What Would Frida Wear?
Introduction and Brief Biography
What Would Frida Wear?
Iconic Mexican artist Frida Kahlo (1907-54) was well known for her tendencies to wear native Mexican clothing as an expression of her personal politics. As an ardent nationalist, Frida wore the traditional dress of many regions in Mexico. This online exhibit answers the question, What would Frida wear?, by offering examples of traditional Mexican dress from Arizona State Museum's Cordry Collection.
A Brief Biography of Frida Kahlo
Magdalena Carmen Frida Kahlo y Calderón was born in Coyoacan, Mexico City, Mexico, on July 6, 1907 to a German father and mestiza mother. In 1925 she was involved in a trolley accident which left her with permanent injuries. Among these were vertebrae fractures, pelvis fractures, fractures in her right foot and a serious abdominal wound caused by a handrail. She was expected never to recover enough to walk again, although she eventually did. The rest of her life was punctuated with treatments and surgeries, including the amputation of her right leg, in order to mitigate the effects of her injuries.
In 1929, she married Mexican muralist Diego Rivera. The two were divorced in 1939 and remarried in 1940. Much has been written about their stormy relationship. It is enough to say here that Rivera was clearly a pivotal force in Frida's life and she in his.
Thoughout her life Frida was a fierce nationalist and a vocal socialist. As a reflection of her beliefs, Frida often wore the indigenous clothing of Mexico. This can be seen both in photographs of her and in her paintings. Frida completed 143 paintings during her lifetime, 55 of which are self-portraits. Many of these self-portraits are among her most famous works. Her works were often classified as surrealist, although she did not like this label. The colors and many of the symbols used in her work are clearly influenced by Mexican tradition.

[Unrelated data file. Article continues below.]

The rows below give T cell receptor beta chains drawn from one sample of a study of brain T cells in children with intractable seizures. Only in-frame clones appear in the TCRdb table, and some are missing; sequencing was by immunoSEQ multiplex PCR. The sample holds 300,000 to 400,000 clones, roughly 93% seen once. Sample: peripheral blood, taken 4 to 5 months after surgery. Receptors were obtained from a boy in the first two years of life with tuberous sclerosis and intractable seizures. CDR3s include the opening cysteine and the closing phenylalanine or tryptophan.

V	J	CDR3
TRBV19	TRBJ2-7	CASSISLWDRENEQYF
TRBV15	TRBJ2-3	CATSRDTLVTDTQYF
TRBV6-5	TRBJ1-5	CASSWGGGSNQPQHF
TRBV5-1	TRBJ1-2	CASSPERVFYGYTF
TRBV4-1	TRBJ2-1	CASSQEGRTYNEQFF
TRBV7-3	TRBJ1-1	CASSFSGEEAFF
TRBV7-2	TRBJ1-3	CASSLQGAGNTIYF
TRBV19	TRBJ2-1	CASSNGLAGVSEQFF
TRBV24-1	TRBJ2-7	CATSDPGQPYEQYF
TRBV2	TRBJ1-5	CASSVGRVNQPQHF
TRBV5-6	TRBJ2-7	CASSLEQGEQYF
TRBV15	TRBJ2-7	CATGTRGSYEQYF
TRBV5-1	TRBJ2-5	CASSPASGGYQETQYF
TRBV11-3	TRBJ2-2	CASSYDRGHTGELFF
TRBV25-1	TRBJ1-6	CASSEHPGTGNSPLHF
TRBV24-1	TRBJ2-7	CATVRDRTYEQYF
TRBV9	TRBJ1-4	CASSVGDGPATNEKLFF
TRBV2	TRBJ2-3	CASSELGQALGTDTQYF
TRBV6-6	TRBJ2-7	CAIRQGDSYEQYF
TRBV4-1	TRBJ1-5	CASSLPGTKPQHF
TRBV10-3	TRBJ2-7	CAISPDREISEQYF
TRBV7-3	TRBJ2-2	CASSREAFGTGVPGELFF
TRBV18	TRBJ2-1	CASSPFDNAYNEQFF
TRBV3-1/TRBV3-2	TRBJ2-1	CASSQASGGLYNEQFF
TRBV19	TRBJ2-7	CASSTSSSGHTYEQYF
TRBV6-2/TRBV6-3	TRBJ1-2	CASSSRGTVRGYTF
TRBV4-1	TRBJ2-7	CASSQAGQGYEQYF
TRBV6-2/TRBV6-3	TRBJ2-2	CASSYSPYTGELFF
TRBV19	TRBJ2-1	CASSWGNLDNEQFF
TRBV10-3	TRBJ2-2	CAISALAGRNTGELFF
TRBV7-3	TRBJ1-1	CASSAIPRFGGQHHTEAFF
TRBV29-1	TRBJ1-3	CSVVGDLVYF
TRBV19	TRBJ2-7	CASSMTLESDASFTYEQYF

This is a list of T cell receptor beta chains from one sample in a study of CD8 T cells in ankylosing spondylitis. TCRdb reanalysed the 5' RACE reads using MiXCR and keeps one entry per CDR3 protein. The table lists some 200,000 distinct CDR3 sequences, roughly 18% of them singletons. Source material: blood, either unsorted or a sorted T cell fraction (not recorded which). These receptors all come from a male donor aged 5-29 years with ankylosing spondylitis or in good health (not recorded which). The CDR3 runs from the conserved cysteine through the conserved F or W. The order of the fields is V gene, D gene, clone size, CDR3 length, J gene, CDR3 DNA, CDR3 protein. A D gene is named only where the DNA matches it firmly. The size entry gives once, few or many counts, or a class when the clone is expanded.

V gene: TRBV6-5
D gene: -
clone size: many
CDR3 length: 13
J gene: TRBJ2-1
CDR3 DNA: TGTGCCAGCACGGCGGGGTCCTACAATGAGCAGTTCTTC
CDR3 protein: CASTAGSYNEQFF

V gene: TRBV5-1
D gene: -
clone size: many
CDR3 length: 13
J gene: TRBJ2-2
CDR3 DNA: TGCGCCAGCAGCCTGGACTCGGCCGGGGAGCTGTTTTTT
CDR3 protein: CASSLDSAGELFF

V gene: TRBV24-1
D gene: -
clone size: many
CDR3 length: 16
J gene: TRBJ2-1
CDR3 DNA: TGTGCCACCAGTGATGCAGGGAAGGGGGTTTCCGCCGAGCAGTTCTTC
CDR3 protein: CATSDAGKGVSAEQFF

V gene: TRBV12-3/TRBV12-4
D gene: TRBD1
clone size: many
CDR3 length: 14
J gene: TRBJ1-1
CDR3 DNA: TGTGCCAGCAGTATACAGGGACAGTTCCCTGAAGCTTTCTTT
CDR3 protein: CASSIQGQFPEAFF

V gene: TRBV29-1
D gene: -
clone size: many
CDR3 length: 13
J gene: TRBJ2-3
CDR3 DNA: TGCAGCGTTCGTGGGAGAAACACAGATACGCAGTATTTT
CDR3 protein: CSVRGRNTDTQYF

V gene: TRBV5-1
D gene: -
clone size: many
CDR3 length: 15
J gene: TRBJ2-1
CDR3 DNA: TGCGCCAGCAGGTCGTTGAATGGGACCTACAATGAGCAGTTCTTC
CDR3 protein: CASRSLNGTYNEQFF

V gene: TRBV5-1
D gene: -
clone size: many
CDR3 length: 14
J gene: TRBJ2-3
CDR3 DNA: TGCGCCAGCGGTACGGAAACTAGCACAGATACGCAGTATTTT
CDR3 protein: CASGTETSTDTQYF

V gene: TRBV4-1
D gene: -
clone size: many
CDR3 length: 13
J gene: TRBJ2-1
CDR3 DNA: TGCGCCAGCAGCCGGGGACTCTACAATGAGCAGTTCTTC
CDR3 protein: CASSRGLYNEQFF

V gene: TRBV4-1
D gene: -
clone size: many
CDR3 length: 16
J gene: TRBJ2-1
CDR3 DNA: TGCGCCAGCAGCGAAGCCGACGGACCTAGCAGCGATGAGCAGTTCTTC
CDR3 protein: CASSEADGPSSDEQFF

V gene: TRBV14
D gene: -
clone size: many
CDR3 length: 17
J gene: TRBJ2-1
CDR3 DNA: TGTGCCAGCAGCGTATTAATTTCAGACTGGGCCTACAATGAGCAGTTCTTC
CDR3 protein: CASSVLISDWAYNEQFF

She died in 1954 at the age of 47.
About the Cordry Collection
The Donald and Dorothy Cordry Collection at ASM is one portion of a larger collection of Mexican masks, costumes, jewelry and other items, that represents the passion of an American couple who lived for many years in Cuernavaca, Morelos. The couple had always hoped their collection would be used as a teaching collection, and upon Donald's death in 1980, Mrs. Cordry sold as well as donated portions to museums throughout the country.
The Cordry Collection at ASM consists of over 1,300 items, not including numerous photographs and slides. In addition to the Mexican items, there are almost 350 molas and other ethnographic items from the Cuna people in Panama. Almost a quarter of the collection, 322 items, makes up the Mexican Indian costume collection. These items consist of bags, belts, cloths, headcloths, tortilla cloths, huipiles, and quechquemitls. Most of the costume items are women's, but some children's and men's clothing is represented as well.
ASM holds Mexican costumes from other donors as well, some of which Frida would no doubt have wanted to wear, so we have given her the opportunity to do so.